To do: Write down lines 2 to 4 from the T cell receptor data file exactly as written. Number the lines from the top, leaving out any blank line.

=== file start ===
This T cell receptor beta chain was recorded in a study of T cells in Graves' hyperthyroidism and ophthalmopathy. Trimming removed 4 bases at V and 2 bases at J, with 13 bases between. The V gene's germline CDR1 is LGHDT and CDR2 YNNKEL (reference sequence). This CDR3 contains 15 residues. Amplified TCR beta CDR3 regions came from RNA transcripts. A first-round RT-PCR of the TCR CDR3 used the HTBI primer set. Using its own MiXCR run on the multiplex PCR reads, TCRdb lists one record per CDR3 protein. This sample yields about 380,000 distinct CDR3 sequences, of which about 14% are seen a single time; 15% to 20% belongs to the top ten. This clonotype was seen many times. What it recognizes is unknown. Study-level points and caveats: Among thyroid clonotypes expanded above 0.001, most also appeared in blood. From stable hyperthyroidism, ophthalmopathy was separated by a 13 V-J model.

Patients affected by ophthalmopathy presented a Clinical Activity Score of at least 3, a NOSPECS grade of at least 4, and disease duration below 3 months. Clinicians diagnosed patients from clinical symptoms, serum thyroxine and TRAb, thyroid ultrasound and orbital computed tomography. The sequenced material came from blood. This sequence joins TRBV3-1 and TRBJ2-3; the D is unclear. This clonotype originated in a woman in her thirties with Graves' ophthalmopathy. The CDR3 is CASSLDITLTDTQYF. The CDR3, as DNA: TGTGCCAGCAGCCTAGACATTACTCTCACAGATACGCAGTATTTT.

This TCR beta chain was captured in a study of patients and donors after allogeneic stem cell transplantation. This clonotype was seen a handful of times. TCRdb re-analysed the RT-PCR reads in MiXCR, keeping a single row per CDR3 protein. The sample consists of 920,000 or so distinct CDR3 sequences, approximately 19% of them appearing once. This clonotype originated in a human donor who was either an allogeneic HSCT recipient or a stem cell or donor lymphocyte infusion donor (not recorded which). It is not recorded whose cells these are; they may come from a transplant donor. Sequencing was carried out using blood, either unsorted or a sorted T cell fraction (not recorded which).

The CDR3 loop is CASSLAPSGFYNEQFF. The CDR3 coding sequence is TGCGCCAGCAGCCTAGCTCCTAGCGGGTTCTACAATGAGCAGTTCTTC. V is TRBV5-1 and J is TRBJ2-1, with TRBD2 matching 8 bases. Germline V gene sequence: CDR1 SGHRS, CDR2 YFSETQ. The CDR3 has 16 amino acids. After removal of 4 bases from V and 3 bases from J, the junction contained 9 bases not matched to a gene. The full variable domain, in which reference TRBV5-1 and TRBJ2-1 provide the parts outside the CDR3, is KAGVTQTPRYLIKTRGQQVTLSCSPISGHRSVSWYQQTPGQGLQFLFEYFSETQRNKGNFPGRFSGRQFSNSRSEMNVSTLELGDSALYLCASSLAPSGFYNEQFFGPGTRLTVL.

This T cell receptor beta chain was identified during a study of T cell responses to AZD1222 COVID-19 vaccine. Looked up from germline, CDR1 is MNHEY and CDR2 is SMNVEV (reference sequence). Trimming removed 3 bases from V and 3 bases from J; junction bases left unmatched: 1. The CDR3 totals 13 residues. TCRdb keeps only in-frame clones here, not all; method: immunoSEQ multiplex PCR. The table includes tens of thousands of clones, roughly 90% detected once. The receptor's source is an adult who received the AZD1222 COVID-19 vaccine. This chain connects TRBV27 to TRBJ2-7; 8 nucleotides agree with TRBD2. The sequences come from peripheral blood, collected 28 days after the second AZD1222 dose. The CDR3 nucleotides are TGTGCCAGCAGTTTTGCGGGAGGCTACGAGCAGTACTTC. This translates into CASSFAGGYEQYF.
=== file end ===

Patients affected by ophthalmopathy presented a Clinical Activity Score of at least 3, a NOSPECS grade of at least 4, and disease duration below 3 months. Clinicians diagnosed patients from clinical symptoms, serum thyroxine and TRAb, thyroid ultrasound and orbital computed tomography. The sequenced material came from blood. This sequence joins TRBV3-1 and TRBJ2-3; the D is unclear. This clonotype originated in a woman in her thirties with Graves' ophthalmopathy. The CDR3 is CASSLDITLTDTQYF. The CDR3, as DNA: TGTGCCAGCAGCCTAGACATTACTCTCACAGATACGCAGTATTTT.

This TCR beta chain was captured in a study of patients and donors after allogeneic stem cell transplantation. This clonotype was seen a handful of times. TCRdb re-analysed the RT-PCR reads in MiXCR, keeping a single row per CDR3 protein. The sample consists of 920,000 or so distinct CDR3 sequences, approximately 19% of them appearing once. This clonotype originated in a human donor who was either an allogeneic HSCT recipient or a stem cell or donor lymphocyte infusion donor (not recorded which). It is not recorded whose cells these are; they may come from a transplant donor. Sequencing was carried out using blood, either unsorted or a sorted T cell fraction (not recorded which).

The CDR3 loop is CASSLAPSGFYNEQFF. The CDR3 coding sequence is TGCGCCAGCAGCCTAGCTCCTAGCGGGTTCTACAATGAGCAGTTCTTC. V is TRBV5-1 and J is TRBJ2-1, with TRBD2 matching 8 bases. Germline V gene sequence: CDR1 SGHRS, CDR2 YFSETQ. The CDR3 has 16 amino acids. After removal of 4 bases from V and 3 bases from J, the junction contained 9 bases not matched to a gene. The full variable domain, in which reference TRBV5-1 and TRBJ2-1 provide the parts outside the CDR3, is KAGVTQTPRYLIKTRGQQVTLSCSPISGHRSVSWYQQTPGQGLQFLFEYFSETQRNKGNFPGRFSGRQFSNSRSEMNVSTLELGDSALYLCASSLAPSGFYNEQFFGPGTRLTVL.